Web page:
Courtesy of Michael Castelli
Seniors have looked forward to this year since their freshman year of high school, or maybe even longer. Senior year is the year where you get to celebrate all the work you have put in over the years by dancing at prom, walking across the stage at graduation and, for 52 WCHS seniors, participating in their final Blast show.
“I found out Blast was postponed in my show choir class,” senior dance captain Michael Castelli said. “When I heard the news my heart stopped and I felt destroyed. Blast meant so much to me and was my life. Everyone put so much effort and worked so hard. It was truly devastating to hear.”
Senior Chris Gresh, a performer in Blast since his freshman year, found out the show was postponed on Mar. 13. He, like the rest of the Blast 31 cast, was crushed to hear the news.
“At the time I frankly wasn’t surprised, but I was still very sad because this was our senior year,” Gresh said. “It was supposed to be special.”
Blast 31: Spectrum, originally set to be held from March 20th to March 29th, had to be postponed due to the coronavirus. The theme this year was “Spectrum: Experiencing vivid tones through sounds and shades”, and each of the selected songs had a color in the name ranging from “Goodbye Yellow Brick Road” by Elton John to “Purple Rain” by Prince. Out of the 37 songs chosen for this year’s show, several feel especially emotional to cast members now. One song by Kacey Musgraves stuck out to Castelli.
“I loved every single number individually but my favorite had to be ‘Rainbow’,” Castelli said. “‘Rainbow’ had a special place in my heart and meant so much to me. I was a dance lead with [junior] Sydney Rubin in ‘Rainbow’, and I had the best time choreographing with her and working with the amazing dancers in that number.”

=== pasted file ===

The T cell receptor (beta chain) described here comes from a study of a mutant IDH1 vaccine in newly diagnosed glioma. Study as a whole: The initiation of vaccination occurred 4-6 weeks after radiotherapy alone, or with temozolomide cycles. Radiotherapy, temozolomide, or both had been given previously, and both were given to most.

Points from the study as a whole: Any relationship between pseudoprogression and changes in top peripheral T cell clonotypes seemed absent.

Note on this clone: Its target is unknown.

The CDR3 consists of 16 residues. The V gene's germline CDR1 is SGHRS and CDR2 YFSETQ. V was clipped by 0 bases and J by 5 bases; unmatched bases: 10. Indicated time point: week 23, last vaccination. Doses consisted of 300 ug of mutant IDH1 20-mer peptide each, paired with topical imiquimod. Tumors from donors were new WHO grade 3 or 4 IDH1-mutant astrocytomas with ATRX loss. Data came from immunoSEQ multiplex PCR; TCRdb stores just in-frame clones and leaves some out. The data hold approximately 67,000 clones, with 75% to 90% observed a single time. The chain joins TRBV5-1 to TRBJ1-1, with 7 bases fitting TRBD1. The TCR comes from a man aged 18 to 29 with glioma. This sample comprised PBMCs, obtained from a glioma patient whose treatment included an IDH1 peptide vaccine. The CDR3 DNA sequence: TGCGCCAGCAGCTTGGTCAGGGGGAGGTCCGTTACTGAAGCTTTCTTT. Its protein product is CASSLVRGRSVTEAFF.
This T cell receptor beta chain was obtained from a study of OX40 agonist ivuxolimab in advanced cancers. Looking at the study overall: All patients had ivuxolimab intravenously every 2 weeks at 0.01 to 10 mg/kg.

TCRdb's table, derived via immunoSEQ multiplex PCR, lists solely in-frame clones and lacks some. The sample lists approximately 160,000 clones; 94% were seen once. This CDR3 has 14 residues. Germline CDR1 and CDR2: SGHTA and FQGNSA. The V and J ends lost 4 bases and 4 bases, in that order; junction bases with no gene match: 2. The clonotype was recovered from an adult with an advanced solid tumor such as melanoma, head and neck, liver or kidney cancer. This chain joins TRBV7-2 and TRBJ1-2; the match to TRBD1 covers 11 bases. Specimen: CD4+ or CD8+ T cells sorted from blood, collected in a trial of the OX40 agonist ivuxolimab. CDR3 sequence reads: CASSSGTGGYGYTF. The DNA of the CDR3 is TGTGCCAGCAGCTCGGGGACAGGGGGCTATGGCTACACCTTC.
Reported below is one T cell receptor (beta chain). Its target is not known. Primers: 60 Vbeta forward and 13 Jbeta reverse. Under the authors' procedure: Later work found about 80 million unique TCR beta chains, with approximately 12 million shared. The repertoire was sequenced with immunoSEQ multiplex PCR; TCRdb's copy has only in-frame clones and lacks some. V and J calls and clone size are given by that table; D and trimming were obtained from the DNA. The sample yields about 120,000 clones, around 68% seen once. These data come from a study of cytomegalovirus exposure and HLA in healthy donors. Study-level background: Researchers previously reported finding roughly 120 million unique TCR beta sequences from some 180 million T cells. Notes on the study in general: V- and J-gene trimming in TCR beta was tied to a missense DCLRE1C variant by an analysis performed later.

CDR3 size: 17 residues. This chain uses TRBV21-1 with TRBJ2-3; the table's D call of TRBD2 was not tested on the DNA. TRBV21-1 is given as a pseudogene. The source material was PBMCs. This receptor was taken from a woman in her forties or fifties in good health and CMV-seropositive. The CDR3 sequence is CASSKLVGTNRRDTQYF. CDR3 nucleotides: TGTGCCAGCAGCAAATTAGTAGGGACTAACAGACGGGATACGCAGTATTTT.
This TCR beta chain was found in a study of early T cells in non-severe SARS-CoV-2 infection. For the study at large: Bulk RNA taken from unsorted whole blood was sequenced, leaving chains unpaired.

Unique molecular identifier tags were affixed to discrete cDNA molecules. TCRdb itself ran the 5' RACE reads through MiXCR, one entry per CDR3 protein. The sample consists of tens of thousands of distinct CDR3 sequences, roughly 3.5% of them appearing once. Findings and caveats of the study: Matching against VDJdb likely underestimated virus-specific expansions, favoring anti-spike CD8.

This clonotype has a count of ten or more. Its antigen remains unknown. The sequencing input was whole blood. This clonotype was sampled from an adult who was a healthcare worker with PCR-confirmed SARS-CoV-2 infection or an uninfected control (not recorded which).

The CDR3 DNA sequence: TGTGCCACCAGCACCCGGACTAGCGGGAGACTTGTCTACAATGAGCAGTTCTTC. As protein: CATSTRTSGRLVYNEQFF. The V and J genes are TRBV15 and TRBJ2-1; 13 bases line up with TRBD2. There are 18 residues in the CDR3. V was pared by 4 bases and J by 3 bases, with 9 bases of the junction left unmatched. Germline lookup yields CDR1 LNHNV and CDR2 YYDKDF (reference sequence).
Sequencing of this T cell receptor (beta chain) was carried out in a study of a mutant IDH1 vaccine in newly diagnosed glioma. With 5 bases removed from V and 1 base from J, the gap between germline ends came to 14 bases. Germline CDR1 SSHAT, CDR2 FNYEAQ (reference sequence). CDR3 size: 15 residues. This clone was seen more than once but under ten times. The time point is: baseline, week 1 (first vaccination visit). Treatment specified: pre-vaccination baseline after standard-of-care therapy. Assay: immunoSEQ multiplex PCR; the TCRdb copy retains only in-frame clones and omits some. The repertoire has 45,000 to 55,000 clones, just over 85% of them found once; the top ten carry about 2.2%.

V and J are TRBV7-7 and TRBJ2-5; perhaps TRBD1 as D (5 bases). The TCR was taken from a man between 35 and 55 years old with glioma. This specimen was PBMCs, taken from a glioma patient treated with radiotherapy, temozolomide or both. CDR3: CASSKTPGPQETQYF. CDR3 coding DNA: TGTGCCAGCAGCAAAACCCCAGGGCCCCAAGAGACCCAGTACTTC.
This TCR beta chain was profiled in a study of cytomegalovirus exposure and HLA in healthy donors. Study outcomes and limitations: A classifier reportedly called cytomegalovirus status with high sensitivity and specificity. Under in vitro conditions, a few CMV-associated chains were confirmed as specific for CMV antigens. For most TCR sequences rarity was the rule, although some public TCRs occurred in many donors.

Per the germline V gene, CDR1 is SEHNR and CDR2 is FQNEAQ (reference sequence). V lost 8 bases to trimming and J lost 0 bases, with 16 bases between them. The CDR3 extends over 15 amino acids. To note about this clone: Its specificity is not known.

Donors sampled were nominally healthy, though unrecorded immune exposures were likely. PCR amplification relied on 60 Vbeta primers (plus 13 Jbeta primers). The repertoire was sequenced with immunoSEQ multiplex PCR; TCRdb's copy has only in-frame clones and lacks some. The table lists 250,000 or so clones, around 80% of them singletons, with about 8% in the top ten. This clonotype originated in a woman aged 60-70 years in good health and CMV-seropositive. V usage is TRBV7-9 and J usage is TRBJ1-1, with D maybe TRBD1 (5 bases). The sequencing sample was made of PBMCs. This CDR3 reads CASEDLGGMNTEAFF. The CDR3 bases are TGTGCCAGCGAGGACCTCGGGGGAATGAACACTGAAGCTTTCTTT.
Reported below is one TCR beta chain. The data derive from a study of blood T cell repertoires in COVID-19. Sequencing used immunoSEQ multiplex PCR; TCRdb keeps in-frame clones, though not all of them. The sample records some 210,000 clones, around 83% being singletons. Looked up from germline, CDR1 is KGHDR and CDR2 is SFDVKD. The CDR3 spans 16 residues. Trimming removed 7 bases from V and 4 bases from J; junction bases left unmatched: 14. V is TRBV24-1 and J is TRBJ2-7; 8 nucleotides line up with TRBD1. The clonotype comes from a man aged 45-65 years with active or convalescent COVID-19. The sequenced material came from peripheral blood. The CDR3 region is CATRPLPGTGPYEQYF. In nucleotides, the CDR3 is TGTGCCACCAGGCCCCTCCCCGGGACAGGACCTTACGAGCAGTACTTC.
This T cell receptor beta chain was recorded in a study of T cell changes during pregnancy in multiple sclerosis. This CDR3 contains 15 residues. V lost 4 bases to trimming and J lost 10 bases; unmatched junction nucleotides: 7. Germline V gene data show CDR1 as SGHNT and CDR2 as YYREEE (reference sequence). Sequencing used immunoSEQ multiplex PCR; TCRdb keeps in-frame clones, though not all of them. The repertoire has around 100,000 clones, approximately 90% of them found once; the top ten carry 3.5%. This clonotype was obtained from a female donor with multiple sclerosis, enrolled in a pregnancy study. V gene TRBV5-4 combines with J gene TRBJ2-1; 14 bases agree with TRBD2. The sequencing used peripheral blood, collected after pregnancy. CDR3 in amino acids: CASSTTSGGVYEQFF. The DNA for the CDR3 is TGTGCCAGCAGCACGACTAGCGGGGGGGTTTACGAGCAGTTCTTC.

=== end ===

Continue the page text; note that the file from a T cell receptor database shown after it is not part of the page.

Blast is not the only arts event at WCHS to be affected by the coronavirus. One Acts, a student-run play production program originally scheduled for April 29th, had to be cancelled.
“I was really excited to work with my cast, I felt I had casted perfectly and I really thought they would’ve brought the story to life,” senior and One Act director Evyenia Zoulis said. “I’m going to miss the theater department so much, I’m really sad I can’t spend my last few moments with my favorite people.”
Although these seniors can’t be together in person, they still keep in touch to comfort each other during their shared time of disappointment.
“I have of course been talking to fellow cast members,” Gresh said. “Many of them are my close friends. At this time, we hope to see some sort of closure, if possible, to end the past four years of performing we’ve done.”
So, although the show may not be able to go on this year, WCHS seniors will forever remember the amazing memories and friends they’ve made along the way.
“One Blast moment that’s always fun is the moments before we go on stage before every show,” Gresh said. “We always get excited to perform together. I will miss that for sure.”